How is Internet Law Governed and Regulated

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How is Internet Law Governed and Regulated

Internet law is the legislation and rules that are in place to govern the internet. They apply to every single area of the internet, and there are no areas exempt from legal principles. However, unlike other areas of law, internet law is not a solid field of practice [like land law, immigration law, and criminal law]. Instead, it applies rules and principles from other areas of practice like contract law and privacy law. Internet law settles many different things, like internet domain disputes, trademarks, and internet harassment offences.

This page will hope to tell you how internet law is governed and regulated and what some examples of internet law are.


How Does Internet Law Work in the Real World

A lawyer who deals with internet law must be flexible, for they will have to cover a diversity of cases. Internet law is very complex. Internet law is incorporated into legal practice the same way any other law is, the difference being that internet law, owing to its diversity, is not fixed to a single set of legislations. Many people, however, believe that internet law should have its own independent legislation and be governed as if it were its own state or body. Internet law is very complex, which is why you must hire a full-time internet law specialist, as opposed to a lawyer moonlighting in internet law [which is common]. Only a professional and experienced internet lawyer, according to Revision Legal internet law specialists, will be able to provide you with the service that you require. Now, we will go on to talk about how the internet is governed and regulated:


How is the Internet Regulated

The internet is regulated and legislated differently all around the world, with it heavily censored in some countries. Some of those countries include Saudi Arabia, China, North Korea, and Iran. Censorship aside, there are four main ways in which the internet is regulated, and we will now hope to discuss them with you.

  • Norms – Norms, as is true to the real world, govern our behaviour. Human norms, as they are known, are unique to cultures and civilizations, and determine what is acceptable and what is not. Cultural norms can help to govern the internet. A good example of this would be that if you were to make a nasty comment, you would realize you were being rude, and remove it. This is a cultural norm.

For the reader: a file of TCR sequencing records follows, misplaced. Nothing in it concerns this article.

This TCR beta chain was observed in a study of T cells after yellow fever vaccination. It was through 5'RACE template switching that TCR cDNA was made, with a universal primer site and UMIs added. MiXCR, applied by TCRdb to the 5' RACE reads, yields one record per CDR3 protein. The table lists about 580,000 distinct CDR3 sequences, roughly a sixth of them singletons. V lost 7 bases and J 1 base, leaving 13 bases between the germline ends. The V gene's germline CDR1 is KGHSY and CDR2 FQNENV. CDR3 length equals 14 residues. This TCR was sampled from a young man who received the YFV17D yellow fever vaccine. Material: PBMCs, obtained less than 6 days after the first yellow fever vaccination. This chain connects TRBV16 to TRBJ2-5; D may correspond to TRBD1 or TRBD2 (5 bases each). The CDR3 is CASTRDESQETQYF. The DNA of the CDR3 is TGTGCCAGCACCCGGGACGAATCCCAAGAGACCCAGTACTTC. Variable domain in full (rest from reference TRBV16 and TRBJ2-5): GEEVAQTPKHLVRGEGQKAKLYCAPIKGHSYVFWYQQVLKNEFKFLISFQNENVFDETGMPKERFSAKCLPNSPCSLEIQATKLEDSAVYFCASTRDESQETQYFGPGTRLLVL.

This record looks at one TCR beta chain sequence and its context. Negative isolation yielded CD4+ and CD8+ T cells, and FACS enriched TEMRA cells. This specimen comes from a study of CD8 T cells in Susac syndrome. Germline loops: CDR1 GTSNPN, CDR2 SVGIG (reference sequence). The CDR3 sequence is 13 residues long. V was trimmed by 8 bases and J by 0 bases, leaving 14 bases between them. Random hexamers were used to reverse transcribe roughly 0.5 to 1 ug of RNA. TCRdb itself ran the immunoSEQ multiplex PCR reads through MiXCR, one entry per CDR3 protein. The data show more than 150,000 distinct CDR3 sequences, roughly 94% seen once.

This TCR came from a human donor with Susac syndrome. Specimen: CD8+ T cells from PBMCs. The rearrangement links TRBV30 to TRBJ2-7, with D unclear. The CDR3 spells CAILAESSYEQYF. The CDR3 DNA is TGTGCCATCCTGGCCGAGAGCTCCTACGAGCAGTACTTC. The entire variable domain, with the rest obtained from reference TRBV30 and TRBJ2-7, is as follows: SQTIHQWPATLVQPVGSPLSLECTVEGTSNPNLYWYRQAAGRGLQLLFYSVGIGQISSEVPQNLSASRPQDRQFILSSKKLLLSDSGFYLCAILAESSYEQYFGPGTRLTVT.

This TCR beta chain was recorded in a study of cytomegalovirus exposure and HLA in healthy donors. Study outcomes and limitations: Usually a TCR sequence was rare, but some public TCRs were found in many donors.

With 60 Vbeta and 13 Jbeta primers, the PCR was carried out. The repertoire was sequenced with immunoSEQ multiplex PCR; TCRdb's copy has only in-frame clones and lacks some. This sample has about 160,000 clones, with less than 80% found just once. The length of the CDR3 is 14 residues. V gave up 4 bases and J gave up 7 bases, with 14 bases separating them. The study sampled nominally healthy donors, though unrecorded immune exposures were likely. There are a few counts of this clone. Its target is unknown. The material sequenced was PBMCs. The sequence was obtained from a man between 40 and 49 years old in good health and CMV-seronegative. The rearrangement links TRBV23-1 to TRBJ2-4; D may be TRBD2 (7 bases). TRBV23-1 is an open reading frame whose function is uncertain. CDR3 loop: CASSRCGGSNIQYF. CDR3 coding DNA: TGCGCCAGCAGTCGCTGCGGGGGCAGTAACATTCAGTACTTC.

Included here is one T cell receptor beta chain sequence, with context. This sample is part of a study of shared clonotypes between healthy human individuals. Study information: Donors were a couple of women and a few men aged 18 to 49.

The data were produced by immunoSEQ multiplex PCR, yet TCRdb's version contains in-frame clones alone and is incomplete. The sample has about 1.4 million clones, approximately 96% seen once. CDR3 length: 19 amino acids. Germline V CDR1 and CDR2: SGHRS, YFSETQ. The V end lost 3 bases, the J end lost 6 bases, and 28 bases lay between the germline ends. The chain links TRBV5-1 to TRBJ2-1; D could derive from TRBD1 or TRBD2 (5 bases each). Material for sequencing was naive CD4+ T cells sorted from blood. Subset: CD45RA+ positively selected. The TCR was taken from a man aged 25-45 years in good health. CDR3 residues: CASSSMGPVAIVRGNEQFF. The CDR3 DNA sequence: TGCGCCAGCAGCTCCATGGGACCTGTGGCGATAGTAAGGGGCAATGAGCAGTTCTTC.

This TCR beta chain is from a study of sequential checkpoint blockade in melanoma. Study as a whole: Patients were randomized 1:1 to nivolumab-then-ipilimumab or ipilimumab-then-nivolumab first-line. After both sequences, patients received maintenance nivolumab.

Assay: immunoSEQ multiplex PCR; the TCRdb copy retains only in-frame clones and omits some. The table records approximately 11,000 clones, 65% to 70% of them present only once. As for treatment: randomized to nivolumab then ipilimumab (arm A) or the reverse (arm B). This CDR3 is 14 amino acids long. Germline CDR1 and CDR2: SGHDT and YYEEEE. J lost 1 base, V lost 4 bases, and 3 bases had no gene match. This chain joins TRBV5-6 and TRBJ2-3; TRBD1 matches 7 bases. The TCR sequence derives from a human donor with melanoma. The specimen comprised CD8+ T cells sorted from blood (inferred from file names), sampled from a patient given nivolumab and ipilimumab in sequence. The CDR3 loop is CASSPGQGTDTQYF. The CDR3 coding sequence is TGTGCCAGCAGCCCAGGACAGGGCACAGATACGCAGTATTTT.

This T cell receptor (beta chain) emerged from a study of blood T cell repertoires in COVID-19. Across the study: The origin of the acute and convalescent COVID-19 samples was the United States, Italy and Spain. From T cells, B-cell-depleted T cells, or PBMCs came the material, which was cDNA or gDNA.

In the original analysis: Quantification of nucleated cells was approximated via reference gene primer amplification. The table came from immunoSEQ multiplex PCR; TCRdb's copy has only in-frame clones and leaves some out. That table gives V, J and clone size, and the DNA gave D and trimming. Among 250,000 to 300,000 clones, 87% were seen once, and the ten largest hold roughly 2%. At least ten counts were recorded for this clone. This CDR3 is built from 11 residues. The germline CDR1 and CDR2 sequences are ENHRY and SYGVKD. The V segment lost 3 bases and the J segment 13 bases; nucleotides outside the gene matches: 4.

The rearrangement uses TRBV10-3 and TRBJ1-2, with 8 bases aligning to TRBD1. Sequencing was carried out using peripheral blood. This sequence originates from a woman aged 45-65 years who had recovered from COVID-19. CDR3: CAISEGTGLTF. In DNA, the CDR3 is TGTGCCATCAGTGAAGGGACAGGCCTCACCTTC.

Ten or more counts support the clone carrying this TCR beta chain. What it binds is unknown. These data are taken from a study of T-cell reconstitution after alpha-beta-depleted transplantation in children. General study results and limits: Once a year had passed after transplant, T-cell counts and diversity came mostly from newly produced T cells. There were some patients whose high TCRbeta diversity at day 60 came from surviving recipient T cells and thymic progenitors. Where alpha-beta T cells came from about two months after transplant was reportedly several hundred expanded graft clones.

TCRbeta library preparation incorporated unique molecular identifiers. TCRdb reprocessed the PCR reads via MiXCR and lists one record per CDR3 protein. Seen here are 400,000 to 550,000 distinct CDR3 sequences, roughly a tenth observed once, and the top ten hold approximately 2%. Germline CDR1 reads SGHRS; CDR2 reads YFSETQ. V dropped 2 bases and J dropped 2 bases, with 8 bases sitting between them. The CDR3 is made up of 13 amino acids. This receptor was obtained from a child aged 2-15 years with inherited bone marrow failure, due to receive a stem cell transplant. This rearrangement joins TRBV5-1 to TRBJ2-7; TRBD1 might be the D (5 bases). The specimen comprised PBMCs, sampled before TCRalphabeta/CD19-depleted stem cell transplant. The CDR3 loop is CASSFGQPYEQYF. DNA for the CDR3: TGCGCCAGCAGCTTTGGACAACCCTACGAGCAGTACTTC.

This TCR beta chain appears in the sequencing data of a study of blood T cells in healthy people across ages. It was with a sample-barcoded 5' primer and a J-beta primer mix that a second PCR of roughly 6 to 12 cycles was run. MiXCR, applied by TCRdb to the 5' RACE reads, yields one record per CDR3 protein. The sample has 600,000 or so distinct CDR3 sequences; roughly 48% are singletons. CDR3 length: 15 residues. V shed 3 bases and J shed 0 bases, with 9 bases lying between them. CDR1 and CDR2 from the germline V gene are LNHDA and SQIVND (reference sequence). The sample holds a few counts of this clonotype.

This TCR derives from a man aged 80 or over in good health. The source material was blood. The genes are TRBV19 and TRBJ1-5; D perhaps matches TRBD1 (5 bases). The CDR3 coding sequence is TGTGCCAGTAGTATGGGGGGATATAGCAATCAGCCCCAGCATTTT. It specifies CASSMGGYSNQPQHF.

• Markets – The Internet online marketplaces have a huge impact on what happens on the internet. Concepts and products that are considered unpopular or unethical will be rooted out. An example of this would be racist memorabilia sold online – it is now widely accepted that racist or offensive memorabilia are unacceptable to own or sell and because of this, you will have a hard time finding products of this nature online. The lack of these products incentivizes good behaviour.
  • Architecture – Architecture is a piece of the terminology used by internet professionals and relates to the transfer of data. An example of this is search engines or coding.
  • Laws – Last, but not least, are laws. Laws and legislation are required to govern the internet and are used in combination with the previously mentioned three points. Law is a necessity online to safeguard people and ensure that if cultural norms and online markets fail to protect people, that there will be something in the way to prevent bad behaviour. However, prosecution for online offences can be very difficult. The reason for this is that countries have different concepts of internet law, meaning an offence in one country may not be an offence in another. This is why people are calling for uniform internet laws.

Examples of Internet Law

ECPA [Electronic Communications Privacy Act

The ECPA, 1986, while antiquated is still used today. This law allows the U.S. government to intercept and access digital communications [social media, email, and public cloud databases] with a subpoena. Warrants are not required to access said data if the data is over a hundred and eighty days old. Companies are required to supply the government with this information.


CFAA [Computer Fraud and Abuse Act]

The CFAA was introduced in the late-1980s and was revised in the 1990s. The act makes it a crime to share protected and encrypted information.


CISPA [Cyber Intelligence Sharing and Protection Act]

Legislation regarding CISPA was introduced in 2011. It passed the House of Representatives, but not the Senate. It was reintroduced in 2015. It is an amendment to the NSA [National Security Act], 1947. It governs how data on the internet is shared concerning cyber threats with the federal government. The act has been opposed massively in the media.

With the help of this page, you should now understand internet law and how it is governed, a little better. Internet law is very confusing, but with this page, it should be slightly clearer.





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